In control samples, rod photoreceptors are the most abundant cells (45.0%), consistent with previous reports (Lukowski et al., 2019; Figure 1C). However, the percentages of retina glial cells, including Müller cells (27.0%), astrocytes (1.02%), and microglial cells (1.81%), are higher than expected (Figure 1C). The distorted glia-to-neuron ratio would be explained by that some neuronal cell types are more vulnerable to the enzyme-dependent dissociation process (Bakken et al., 2018). Also, it is possible that degenerative conditions in Early AMD retina further hinder the recovery of neurons for scRNA sequencing. Although overrepresented, the enriched glial cells facilitate our analysis of Müller cell-specific response to retina degeneration. Compared with healthy controls, the abundances of cell types in the degenerated macula are dramatically changed. The percentage of rod is lowered to 34.6%, and the cone portion is reduced from 8.72 to 0.21%, indicating the significant loss of photoreceptors in AMD. The proportions of other neuronal cells, including bipolar cells, horizontal cells, and amacrine cells are also decreased under the disease condition. In contrast, the abundances of glial cells are increased in AMD macula. Müller cells become the dominant cell population (57.0%) in AMD samples, demonstrating the reactive gliosis is associated with retina degeneration, as previously documented (Bringmann et al., 2009a). We thus focused on the disease-associated alternations of mitochondrial functions among Müller cells in the following study.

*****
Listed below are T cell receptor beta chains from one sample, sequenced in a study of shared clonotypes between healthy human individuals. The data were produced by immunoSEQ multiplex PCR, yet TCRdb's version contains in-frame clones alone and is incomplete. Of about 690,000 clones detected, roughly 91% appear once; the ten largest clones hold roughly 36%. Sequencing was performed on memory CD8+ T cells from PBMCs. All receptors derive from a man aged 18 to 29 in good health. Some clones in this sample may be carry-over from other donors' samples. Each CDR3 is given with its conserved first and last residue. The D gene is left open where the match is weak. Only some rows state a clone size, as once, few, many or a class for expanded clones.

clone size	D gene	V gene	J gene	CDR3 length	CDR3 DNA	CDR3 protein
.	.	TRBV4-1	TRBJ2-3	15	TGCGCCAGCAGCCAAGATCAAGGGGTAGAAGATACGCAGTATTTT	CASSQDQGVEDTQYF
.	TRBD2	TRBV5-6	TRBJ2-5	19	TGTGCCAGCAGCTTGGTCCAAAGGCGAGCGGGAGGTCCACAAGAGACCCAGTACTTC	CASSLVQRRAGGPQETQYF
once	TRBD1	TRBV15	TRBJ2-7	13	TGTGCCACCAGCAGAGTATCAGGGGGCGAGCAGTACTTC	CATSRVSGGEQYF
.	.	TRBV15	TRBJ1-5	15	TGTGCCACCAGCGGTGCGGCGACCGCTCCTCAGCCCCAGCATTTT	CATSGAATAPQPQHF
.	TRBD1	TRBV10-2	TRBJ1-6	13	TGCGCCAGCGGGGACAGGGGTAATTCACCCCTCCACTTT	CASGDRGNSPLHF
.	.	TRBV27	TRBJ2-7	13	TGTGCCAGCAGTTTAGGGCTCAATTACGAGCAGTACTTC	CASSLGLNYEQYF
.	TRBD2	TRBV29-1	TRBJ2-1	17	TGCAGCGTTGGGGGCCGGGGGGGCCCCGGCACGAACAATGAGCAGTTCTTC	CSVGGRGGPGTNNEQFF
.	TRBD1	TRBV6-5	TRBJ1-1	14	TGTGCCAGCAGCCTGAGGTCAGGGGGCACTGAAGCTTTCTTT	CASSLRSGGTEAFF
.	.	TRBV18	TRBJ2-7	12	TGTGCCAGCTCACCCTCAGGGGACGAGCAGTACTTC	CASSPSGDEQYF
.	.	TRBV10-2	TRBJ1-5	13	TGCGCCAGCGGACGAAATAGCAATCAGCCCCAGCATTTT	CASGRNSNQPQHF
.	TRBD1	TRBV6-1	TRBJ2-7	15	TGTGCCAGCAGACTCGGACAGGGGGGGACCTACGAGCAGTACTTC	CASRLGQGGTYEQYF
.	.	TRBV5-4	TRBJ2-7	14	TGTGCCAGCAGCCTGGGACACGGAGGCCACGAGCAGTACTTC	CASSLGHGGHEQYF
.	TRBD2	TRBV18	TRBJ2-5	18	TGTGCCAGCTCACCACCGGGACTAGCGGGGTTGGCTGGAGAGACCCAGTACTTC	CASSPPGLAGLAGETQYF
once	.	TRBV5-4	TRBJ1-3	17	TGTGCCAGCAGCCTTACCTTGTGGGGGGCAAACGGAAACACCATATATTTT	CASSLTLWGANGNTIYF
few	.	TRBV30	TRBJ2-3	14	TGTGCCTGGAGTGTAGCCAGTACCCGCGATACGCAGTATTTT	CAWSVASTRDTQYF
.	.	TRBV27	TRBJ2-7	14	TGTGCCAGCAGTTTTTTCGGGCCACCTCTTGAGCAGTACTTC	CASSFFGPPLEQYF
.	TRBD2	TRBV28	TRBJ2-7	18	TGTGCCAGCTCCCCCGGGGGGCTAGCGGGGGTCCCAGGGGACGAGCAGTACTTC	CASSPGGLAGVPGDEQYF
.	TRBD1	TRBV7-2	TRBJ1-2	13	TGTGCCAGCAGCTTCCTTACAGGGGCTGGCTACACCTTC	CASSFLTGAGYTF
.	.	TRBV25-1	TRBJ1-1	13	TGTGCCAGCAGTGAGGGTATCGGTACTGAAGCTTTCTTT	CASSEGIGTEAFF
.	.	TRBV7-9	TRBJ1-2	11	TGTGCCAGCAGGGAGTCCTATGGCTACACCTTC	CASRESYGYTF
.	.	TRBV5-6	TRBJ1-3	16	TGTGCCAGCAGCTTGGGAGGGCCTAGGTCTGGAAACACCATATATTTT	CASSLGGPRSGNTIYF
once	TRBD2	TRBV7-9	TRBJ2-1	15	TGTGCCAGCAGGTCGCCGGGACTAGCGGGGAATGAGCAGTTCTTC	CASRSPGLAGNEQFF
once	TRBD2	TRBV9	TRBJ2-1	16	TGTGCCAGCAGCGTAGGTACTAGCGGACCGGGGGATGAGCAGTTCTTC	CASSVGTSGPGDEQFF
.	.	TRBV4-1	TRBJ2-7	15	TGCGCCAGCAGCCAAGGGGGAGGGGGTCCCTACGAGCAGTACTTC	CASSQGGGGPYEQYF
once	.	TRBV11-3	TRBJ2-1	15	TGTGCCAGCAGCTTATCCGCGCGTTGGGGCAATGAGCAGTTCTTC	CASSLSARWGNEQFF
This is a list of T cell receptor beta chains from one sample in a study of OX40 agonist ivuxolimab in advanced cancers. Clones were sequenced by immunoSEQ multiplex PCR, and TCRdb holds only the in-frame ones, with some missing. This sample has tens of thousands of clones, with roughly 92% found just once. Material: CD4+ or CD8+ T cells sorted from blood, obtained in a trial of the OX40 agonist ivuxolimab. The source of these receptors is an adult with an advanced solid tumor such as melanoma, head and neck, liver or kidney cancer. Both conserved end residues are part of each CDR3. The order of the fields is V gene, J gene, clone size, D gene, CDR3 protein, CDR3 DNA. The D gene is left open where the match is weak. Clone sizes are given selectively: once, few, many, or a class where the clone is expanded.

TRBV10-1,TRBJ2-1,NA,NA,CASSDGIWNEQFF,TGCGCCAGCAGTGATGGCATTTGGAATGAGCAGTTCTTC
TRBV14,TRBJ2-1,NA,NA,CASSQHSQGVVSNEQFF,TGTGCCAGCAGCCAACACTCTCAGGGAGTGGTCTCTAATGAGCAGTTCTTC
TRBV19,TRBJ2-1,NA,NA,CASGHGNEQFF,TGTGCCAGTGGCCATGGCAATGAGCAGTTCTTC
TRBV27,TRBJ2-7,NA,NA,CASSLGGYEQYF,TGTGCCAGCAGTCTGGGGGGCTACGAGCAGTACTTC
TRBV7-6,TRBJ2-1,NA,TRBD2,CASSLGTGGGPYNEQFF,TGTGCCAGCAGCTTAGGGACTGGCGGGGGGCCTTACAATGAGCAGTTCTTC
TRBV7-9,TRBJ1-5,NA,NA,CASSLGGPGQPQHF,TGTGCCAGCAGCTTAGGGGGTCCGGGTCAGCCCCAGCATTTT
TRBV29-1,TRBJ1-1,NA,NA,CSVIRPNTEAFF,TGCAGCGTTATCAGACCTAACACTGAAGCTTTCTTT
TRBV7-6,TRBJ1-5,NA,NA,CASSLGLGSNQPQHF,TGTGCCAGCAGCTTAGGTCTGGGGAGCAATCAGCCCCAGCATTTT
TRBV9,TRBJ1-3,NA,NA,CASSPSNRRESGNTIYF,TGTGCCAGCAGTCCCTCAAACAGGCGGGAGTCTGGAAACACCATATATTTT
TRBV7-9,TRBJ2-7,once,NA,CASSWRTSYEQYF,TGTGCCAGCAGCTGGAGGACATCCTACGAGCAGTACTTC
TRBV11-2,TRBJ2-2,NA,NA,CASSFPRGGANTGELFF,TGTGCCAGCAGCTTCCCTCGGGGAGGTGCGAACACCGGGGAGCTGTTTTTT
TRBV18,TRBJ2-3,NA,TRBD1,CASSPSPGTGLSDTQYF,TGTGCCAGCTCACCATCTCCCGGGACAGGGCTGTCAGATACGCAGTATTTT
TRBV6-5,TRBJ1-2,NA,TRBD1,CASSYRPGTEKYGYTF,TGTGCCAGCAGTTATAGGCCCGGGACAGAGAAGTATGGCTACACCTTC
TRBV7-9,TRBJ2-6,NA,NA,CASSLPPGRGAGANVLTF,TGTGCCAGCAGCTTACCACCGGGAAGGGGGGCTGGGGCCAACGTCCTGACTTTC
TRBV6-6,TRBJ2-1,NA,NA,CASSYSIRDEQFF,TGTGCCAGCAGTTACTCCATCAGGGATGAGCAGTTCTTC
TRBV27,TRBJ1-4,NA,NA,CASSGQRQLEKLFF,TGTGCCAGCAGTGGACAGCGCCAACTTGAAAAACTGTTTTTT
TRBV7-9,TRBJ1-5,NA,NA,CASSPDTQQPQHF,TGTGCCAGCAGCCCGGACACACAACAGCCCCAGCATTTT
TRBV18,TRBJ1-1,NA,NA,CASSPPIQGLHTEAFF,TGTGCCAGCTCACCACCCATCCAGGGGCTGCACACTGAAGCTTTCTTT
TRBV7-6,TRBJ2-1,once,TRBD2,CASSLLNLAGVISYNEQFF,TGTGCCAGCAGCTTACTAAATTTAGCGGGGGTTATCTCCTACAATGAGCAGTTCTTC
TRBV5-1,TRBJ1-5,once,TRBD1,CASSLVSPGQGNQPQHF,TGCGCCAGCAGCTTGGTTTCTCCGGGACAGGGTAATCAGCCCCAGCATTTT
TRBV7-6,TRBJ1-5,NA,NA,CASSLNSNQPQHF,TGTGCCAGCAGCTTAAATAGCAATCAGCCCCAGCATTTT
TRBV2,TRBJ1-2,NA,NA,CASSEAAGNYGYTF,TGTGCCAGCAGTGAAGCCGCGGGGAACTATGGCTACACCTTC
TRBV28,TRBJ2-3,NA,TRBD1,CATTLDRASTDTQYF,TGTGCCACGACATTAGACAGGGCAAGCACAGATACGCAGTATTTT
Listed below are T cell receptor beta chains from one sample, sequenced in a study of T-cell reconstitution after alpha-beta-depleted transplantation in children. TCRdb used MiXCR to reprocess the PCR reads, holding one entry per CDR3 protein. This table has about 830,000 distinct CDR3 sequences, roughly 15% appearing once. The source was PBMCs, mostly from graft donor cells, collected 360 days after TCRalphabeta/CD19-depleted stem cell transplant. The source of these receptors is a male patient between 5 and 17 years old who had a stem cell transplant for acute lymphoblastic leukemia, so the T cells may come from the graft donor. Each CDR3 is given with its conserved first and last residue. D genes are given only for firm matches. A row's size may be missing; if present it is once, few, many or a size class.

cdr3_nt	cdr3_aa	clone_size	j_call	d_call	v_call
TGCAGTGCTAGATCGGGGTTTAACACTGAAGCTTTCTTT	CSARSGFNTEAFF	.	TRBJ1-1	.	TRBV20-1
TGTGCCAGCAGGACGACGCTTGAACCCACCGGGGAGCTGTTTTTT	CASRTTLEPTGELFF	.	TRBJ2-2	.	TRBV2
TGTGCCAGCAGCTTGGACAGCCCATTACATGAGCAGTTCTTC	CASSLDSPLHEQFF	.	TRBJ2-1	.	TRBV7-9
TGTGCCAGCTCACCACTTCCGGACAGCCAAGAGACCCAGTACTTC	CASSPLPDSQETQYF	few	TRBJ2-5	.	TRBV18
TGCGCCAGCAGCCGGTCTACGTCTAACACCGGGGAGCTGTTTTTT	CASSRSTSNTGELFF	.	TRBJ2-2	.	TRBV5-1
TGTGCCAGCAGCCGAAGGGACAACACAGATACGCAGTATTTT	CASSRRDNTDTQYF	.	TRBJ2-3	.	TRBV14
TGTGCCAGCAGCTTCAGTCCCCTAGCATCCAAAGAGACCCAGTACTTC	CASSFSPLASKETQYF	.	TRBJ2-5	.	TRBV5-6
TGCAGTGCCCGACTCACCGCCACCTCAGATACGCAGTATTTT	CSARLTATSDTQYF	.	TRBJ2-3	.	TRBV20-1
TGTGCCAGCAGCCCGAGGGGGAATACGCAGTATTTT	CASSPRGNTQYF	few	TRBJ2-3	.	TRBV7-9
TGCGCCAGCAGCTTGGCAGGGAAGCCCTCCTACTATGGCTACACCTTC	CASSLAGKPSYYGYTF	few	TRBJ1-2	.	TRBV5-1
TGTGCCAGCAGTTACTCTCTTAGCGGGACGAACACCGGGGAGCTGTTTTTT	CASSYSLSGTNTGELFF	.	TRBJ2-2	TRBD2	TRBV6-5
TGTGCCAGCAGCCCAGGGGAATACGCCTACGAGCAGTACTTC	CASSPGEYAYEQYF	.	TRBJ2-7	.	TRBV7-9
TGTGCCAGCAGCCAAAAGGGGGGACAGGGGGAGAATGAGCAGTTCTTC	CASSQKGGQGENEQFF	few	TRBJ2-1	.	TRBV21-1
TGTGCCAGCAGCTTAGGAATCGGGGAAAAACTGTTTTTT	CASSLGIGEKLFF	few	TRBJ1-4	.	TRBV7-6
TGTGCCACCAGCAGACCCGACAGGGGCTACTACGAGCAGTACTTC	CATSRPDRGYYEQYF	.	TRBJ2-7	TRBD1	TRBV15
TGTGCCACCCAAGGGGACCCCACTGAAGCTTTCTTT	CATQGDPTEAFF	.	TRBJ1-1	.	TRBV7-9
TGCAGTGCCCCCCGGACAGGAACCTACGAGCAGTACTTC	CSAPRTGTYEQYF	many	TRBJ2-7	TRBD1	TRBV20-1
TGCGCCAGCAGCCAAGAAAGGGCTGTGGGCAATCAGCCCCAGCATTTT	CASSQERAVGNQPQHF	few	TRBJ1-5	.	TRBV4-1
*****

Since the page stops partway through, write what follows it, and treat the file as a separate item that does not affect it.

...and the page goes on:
By further hypothesis-free clustering, total of 8,069 Müller cells were divided into five subpopulations, as shown in Figure 1D. We compare the expression of mtDNA between different subclusters of Müller cells and other retinal glial cells firstly (Figure 1E). Interestingly, a portion of Müller cells (Müller-4) show repressed expression of key mitochondrial coding genes (Figure 1E). Given none of these genes are involved in the unsupervised clustering analysis (see “Materials and methods”), our results indicate that the divergence of mtDNA expression may coordinate closely with the functional heterogeneity of Müller cells. Therefore, we designated Müller-4 as the low expression of mtDNA (mtLE) group, and all the other Müller cells were marked as mtHE (high expression of mtDNA). Next, we calculated the change of subpopulation abundance associated with AMD. As illustrated in Figure 1F, the proportion of mtLE Müller cells is reduced from 27.4 to 16.0% in AMD samples (Chi-square test, p < 2.2 × 10–16), suggesting the potential connection between retina degeneration and different subclusters of Müller cells with distinct mtDNA expression patterns.